GREENBURGH, N.Y. Valuable Drugs is a memorable place for Roy Giuliano, and not just because he is the store's head pharmacist.
Giuliano began working there on April 15, 1998. Ten years to the day later, his son was born. Coincidentally, Giuliano also met his wife at Valuable Drugs in 2006, when she was a home health aide who often frequented the store. Aside from those coincidences, Giuliano really does have an affinity for the pharmacy.
"I can't see myself doing anything else," he said. "I don't know how to do anything else."
His 13 years at Valuable Drugs located in the Crossroads Shopping Center on Tarrytown Road earned him an award from Greenburgh Town Supervisor Paul Feiner in 2010, recognizing his service to the community.
"In this business, having a personal connection with customers is the most important thing," said Giuliano, who knows the majority of his customers by name and even by prescription. "This profession is not just about counting the pills and giving them out. It's about trying to help everybody."
The owner of the store said he overstaffs the pharmacy so that they are able to serve each customer the attention they need. The overstaffing is not a pharmacy norm, said Giuliano, and is a very rare commodity.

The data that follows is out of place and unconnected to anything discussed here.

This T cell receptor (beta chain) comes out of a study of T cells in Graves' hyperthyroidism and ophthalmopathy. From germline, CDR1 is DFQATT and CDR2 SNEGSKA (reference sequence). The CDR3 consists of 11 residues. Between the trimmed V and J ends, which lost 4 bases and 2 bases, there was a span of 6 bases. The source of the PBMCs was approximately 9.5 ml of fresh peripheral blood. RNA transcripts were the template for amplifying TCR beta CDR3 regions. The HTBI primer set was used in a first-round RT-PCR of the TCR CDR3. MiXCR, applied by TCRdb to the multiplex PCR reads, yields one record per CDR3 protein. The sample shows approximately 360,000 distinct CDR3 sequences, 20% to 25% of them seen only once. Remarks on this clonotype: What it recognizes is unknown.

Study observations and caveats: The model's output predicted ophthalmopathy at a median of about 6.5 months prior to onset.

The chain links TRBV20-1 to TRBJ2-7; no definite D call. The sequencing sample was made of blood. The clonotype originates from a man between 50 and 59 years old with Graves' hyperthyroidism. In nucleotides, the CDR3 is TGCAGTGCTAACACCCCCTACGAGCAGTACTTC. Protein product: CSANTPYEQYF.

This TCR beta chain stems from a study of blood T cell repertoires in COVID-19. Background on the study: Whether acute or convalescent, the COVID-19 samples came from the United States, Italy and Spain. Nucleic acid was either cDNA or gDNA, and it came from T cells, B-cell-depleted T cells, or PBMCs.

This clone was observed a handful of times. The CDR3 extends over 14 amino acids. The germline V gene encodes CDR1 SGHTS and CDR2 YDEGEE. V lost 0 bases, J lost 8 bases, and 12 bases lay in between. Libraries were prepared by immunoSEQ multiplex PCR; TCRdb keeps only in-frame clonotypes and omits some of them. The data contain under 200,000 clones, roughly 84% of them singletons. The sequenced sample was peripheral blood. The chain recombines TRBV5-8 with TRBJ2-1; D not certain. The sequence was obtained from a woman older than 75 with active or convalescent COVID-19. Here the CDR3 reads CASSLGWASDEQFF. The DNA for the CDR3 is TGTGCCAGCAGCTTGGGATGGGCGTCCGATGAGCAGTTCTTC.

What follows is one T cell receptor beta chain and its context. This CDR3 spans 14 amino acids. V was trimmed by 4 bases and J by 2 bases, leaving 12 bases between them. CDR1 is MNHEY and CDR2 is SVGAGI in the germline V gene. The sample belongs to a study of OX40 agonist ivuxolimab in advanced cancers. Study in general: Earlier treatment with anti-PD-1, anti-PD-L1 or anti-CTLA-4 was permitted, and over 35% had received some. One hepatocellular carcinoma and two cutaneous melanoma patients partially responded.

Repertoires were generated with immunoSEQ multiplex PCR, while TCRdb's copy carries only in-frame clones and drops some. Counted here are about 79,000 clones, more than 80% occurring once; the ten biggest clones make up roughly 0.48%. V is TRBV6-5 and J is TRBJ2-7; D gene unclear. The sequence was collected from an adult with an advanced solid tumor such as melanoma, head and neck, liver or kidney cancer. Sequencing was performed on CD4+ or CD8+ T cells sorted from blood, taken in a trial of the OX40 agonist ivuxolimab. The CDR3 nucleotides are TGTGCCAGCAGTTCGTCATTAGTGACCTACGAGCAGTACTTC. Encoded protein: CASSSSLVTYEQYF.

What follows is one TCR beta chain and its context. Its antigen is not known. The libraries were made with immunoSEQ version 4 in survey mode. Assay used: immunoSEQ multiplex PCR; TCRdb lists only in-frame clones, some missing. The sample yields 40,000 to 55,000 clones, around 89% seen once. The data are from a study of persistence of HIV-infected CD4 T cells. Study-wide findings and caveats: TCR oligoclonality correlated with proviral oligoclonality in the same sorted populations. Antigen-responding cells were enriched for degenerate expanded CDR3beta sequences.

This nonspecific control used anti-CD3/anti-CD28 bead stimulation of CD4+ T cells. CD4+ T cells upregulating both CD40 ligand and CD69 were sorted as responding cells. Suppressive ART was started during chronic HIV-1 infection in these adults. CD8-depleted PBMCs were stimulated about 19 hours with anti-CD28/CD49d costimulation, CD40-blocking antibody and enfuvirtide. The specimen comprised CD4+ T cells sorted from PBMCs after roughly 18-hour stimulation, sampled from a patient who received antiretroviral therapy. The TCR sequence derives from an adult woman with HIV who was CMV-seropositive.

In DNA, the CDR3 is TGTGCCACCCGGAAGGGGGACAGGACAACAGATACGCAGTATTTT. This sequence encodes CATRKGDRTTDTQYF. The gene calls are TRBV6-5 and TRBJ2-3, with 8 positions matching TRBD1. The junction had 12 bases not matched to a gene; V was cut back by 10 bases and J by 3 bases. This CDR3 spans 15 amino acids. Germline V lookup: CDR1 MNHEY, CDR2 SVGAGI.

Years ago during training, an older pharmacist told Giuliano: "Get the patient the medicine no matter what." For example, if a customer does not have enough money to cover the full cost of a prescription, give them a few days worth of the medicine. In addition, try to find a more cost-friendly medication that will work for them.
"I love the fact that I see a wide variety of customers here," Giuliano said. "We have patients that are hard on their luck on public assistance, and we also have patients who live in mansions on Knollwood Road. In life, you learn by experience. The more you're exposed to, the more you learn."
Giuliano grew up in the Bronx, spending his days playing baseball with friends. He attended St. Anthony's Grammar School, then Mount St. Michael Academy for high school. In eighth grade, he worked in a pharmacy, washing windows, mopping floors and cleaning the basement. In 1990, he began studying at St. John's University, where he completed a five-year program, and earned his B.S. degree in pharmacy.
Currently living in Yonkers with his wife and three children, Giuliano spends his time outside of work with his family, often playing sports.
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